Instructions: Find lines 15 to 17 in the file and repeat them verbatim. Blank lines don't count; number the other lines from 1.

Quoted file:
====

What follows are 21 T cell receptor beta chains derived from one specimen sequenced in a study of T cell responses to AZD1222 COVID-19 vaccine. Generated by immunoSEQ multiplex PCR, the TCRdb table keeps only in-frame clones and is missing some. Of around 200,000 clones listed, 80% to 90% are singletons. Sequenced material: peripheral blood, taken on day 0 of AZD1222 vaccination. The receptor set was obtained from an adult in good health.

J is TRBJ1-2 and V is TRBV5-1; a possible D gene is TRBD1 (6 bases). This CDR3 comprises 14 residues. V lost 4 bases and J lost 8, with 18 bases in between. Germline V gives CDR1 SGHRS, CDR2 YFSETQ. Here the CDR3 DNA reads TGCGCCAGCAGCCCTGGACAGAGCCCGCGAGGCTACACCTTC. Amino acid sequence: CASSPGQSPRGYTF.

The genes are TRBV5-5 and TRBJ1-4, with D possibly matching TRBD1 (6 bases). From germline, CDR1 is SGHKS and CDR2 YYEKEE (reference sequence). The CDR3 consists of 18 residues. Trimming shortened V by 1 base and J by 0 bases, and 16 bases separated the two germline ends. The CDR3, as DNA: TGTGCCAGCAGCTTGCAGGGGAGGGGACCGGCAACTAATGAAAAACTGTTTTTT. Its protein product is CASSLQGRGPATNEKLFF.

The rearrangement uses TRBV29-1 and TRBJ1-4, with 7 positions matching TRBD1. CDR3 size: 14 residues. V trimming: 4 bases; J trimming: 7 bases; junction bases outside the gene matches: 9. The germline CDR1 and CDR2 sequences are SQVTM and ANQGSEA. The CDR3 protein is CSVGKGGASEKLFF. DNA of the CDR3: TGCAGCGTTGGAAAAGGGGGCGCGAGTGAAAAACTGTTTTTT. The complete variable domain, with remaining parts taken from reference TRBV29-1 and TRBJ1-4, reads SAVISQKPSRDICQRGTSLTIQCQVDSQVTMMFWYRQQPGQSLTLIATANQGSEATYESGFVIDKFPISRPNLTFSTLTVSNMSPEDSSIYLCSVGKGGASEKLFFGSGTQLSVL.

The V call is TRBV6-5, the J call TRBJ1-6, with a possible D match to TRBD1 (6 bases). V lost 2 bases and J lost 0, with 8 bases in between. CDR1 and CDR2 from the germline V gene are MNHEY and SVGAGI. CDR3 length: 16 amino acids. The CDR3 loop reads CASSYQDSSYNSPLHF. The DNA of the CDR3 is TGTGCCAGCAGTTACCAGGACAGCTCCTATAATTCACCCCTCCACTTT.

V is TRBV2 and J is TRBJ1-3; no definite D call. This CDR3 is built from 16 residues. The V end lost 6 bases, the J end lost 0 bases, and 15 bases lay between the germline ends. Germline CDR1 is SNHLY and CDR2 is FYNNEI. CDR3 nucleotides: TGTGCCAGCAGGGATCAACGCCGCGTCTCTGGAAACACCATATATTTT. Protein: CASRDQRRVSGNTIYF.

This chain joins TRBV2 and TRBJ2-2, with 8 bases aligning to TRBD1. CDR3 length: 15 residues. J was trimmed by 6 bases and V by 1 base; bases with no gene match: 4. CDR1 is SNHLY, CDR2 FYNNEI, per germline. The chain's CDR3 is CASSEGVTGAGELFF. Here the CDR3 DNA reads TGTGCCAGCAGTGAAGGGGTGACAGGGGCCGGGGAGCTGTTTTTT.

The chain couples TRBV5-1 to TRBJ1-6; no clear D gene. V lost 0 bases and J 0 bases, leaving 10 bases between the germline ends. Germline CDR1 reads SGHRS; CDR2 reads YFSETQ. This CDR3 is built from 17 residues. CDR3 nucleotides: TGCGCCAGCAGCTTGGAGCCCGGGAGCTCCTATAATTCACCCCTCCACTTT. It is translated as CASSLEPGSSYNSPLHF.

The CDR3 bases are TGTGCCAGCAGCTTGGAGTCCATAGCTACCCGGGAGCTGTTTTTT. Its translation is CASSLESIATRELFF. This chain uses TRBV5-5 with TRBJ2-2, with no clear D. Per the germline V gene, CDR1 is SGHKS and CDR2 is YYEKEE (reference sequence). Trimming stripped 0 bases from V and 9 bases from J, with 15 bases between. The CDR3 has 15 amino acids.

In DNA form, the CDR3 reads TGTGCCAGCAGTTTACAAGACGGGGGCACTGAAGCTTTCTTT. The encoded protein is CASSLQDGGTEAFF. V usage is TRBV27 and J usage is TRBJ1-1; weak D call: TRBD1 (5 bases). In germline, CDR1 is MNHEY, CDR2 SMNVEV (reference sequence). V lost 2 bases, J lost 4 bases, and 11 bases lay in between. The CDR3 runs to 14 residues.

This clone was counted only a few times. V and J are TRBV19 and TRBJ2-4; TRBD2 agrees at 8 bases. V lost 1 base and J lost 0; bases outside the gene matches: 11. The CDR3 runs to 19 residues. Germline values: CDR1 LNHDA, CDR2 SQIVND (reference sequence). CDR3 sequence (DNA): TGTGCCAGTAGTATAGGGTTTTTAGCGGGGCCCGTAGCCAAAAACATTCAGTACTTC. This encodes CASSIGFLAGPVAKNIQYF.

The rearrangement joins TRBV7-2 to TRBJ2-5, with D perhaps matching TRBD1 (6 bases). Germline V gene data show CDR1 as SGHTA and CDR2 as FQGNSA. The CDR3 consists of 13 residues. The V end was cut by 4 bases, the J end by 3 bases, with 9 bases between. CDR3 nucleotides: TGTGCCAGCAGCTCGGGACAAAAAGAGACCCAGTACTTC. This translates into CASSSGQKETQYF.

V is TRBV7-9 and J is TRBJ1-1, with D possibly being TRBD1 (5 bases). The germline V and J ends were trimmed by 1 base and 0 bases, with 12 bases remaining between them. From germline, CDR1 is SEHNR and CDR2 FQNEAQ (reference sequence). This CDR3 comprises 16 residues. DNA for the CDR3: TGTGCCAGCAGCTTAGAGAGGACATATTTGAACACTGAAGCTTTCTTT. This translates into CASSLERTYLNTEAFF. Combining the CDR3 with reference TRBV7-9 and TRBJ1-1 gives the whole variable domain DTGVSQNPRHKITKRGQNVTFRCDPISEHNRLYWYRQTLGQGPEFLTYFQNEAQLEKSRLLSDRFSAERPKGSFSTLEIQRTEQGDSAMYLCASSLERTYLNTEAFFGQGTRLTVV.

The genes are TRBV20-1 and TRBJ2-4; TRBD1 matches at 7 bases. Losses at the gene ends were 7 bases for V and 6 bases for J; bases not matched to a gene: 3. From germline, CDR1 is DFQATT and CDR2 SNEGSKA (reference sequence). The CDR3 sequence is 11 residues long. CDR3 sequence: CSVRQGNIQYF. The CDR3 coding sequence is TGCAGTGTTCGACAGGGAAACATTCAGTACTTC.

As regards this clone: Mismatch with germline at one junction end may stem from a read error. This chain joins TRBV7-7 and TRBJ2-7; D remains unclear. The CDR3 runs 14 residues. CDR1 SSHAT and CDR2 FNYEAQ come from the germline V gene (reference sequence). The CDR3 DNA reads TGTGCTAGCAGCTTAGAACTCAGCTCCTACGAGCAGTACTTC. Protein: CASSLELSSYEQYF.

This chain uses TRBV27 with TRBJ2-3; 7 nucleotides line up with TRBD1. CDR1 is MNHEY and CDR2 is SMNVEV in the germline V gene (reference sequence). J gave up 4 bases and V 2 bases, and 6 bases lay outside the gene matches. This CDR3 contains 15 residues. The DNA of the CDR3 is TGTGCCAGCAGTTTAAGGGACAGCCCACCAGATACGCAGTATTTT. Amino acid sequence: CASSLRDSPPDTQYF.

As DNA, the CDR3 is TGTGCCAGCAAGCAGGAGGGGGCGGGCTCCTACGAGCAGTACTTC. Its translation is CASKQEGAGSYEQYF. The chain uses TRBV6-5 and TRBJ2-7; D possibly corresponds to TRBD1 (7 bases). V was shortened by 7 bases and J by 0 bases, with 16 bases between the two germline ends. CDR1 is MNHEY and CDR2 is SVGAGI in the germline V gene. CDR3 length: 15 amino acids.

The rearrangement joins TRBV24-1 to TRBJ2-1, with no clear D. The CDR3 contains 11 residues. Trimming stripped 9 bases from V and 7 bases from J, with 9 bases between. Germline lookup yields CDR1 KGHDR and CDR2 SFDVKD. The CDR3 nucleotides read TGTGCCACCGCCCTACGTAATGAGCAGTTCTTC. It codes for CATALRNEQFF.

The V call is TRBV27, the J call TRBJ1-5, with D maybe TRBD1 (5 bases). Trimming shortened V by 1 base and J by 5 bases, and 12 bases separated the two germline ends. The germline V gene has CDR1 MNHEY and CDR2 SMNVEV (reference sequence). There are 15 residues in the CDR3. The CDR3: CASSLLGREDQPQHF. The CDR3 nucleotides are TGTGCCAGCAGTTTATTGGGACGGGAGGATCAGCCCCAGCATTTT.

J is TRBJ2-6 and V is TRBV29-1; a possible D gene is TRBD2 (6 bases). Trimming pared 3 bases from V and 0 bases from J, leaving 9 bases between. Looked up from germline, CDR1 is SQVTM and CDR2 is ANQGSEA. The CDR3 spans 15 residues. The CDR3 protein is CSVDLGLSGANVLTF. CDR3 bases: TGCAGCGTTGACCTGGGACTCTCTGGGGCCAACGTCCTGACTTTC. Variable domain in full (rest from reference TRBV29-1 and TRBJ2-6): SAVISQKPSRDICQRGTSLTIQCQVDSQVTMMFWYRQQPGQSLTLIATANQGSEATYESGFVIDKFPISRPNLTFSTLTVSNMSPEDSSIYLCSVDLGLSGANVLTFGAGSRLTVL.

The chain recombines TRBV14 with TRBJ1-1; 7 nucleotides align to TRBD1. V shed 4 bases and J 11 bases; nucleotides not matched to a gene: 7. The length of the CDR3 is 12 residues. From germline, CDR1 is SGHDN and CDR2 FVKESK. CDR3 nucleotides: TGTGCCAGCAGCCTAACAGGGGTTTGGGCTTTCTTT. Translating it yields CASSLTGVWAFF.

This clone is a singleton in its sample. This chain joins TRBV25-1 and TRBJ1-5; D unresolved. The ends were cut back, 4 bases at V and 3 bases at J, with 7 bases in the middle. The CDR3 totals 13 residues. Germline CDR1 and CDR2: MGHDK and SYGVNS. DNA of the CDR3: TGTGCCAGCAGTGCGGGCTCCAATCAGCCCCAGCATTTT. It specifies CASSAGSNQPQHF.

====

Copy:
As regards this clone: Mismatch with germline at one junction end may stem from a read error. This chain joins TRBV7-7 and TRBJ2-7; D remains unclear. The CDR3 runs 14 residues. CDR1 SSHAT and CDR2 FNYEAQ come from the germline V gene (reference sequence). The CDR3 DNA reads TGTGCTAGCAGCTTAGAACTCAGCTCCTACGAGCAGTACTTC. Protein: CASSLELSSYEQYF.

This chain uses TRBV27 with TRBJ2-3; 7 nucleotides line up with TRBD1. CDR1 is MNHEY and CDR2 is SMNVEV in the germline V gene (reference sequence). J gave up 4 bases and V 2 bases, and 6 bases lay outside the gene matches. This CDR3 contains 15 residues. The DNA of the CDR3 is TGTGCCAGCAGTTTAAGGGACAGCCCACCAGATACGCAGTATTTT. Amino acid sequence: CASSLRDSPPDTQYF.

As DNA, the CDR3 is TGTGCCAGCAAGCAGGAGGGGGCGGGCTCCTACGAGCAGTACTTC. Its translation is CASKQEGAGSYEQYF. The chain uses TRBV6-5 and TRBJ2-7; D possibly corresponds to TRBD1 (7 bases). V was shortened by 7 bases and J by 0 bases, with 16 bases between the two germline ends. CDR1 is MNHEY and CDR2 is SVGAGI in the germline V gene. CDR3 length: 15 amino acids.